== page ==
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Dental pain: can it wait or is it an emergency?

Photo of a woman with a toothache. (Photo courtesy of Getty Images)
A severe toothache may indicate an urgent dental condition. (Photo courtesy of Getty Images)

Anyone who has ever suffered through tooth pain knows the warning signs – a bit of sharp pinch when biting down, a dull ache after drinking a cold liquid, a throb after chewing gum. But in the midst of COVID-19, when does dental pain mean you should call for an appointment or head to the emergency room?

To help navigate through the decision, The University of Texas Health Science Center at Houston (UTHealth) School of Dentistry has set up a dental information hotline at 713-486-4000.

“Unexpected dental problems can and do occur but, for some patients, they have nowhere to turn for help,” said John Valenza, DDS, dean of UTHealth School of Dentistry. “During this difficult time, in addition to serving any urgent needs for patients of record, we wanted to be a resource for the community who need information or guidance.”

The American Dental Association (ADA) has provided examples of elective versus urgent and emergent treatment. Dentists are advised to defer non-urgent care, but continue to see patients for acute dental issues to keep them out of emergency rooms when possible.

Life-threatening emergencies, such as maxillofacial trauma, uncontrolled bleeding from the mouth, or facial swelling that crosses the midline or impacts breathing or speaking, need to be treated as emergencies and require attention by oral and maxillofacial surgeons in a hospital setting.

What is urgent?

The following are examples of urgent dental conditions requiring prompt treatment, but usually not a trip to the ER: 

  • Severe tooth pain (“toothache”) – This condition is typically due to inflammation of the tooth’s pulp (nerve inside the tooth) and is most commonly caused by decay, whether it be the first cavity in the tooth or under an existing filling or crown. 
  • Abscess (infection) resulting in localized pain and swelling – Severe decay is again the likely cause, leading to death of the tooth’s pulp (nerve). Swelling may be limited to a “gum boil” on the gums, or in more severe cases, significant swelling of the face or jaw. 
  • Fracture of tooth or restoration (filling, crown) resulting in pain and/or causing soft tissue trauma – When the biting surface and/or side of a tooth chips or breaks, the tooth may become sensitive and/or the sharp edge may cut into the gums, tongue or cheek.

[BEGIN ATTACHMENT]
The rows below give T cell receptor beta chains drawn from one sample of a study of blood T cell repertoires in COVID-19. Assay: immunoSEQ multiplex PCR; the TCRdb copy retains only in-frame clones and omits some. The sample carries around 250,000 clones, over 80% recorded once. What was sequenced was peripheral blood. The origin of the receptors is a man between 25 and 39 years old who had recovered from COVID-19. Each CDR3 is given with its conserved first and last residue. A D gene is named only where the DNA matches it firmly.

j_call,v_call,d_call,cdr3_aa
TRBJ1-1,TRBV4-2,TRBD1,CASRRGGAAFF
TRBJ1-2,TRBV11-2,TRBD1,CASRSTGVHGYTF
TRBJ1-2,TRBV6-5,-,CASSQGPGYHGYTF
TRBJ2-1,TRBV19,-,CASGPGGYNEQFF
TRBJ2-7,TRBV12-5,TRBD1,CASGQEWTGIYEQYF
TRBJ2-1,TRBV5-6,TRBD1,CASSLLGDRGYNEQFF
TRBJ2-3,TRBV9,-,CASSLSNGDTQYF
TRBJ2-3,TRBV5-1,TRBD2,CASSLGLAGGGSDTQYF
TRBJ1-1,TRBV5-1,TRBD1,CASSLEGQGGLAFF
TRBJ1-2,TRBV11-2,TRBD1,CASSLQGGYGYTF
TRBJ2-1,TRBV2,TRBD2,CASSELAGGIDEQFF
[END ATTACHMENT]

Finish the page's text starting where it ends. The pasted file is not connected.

• Dental trauma resulting in avulsion (tooth knocked out) or luxation (tooth present but loose) – This is typically due to an accident, such as automobile collision, where part of the tooth is fractured, pushed in, knocked loose, or completely knocked out. Patients suffering these conditions often need to be seen immediately, especially in the case of an avulsed (knocked out) tooth. In some instances, the injury may extend beyond the teeth, to jaw or facial fractures. 
  • Loss of temporary or permanent restoration (filling, crown, bridge) – Loss of the existing filling or crown can result in sensitivity, gum irritation, or (after a period of days/weeks) even shifting of other teeth. 
  • Pericoronitis – A condition involving inflammation of the gums surrounding a tooth, typically a third molar (wisdom tooth). This condition most often occurs in partially erupted (not fully visible) molars that have a flap of gum tissue partially covering the tooth. 
  • Postoperative osteitis (“dry socket”) following tooth extraction – Typically appearing three to four days following an extraction, dry sockets require frequent, if not daily, dressing changes. 
  • Need for biopsy of abnormal tissue – Mouth sores or patches on the tongue, lips, cheeks, or gums that do not resolve on their own are examples of abnormal tissue that may require an oral biopsy, where a sample of the tissue is removed and analyzed by an oral pathology laboratory.

Other conditions that may require prompt dental care during this time include removing sutures (stitches); adjusting dentures that are irritating, broken, or malfunctioning, especially for cancer patients undergoing chemotherapy or radiation; and trimming broken or twisted orthodontic wires or appliances to avoid piercing or ulcerating the gums, lips, or tongue. 

Patients who have to go in for treatment should be prepared to answer screening questions and have their temperature checked. Friends or family members may be asked to wait outside. 

Making the call

Patients with non-urgent dental needs during the COVID-19 crisis are advised to wait until restrictions on dental care are lifted.

Patients with urgent dental needs should contact their dental professionals to see what can be done for interim relief until they can see their dentist. This might include avoiding certain types of foods, taking pain medications or antibiotics, or using an over-the-counter temporary filling or cement, available at drugstores.

Anyone who doesn’t have a dentist, or who has questions, are encouraged to call the dental information hotline, 713-486-4000. Staff will take calls between 8 a.m. and 5 p.m. Monday through Friday. Information is also posted on the school’s website.

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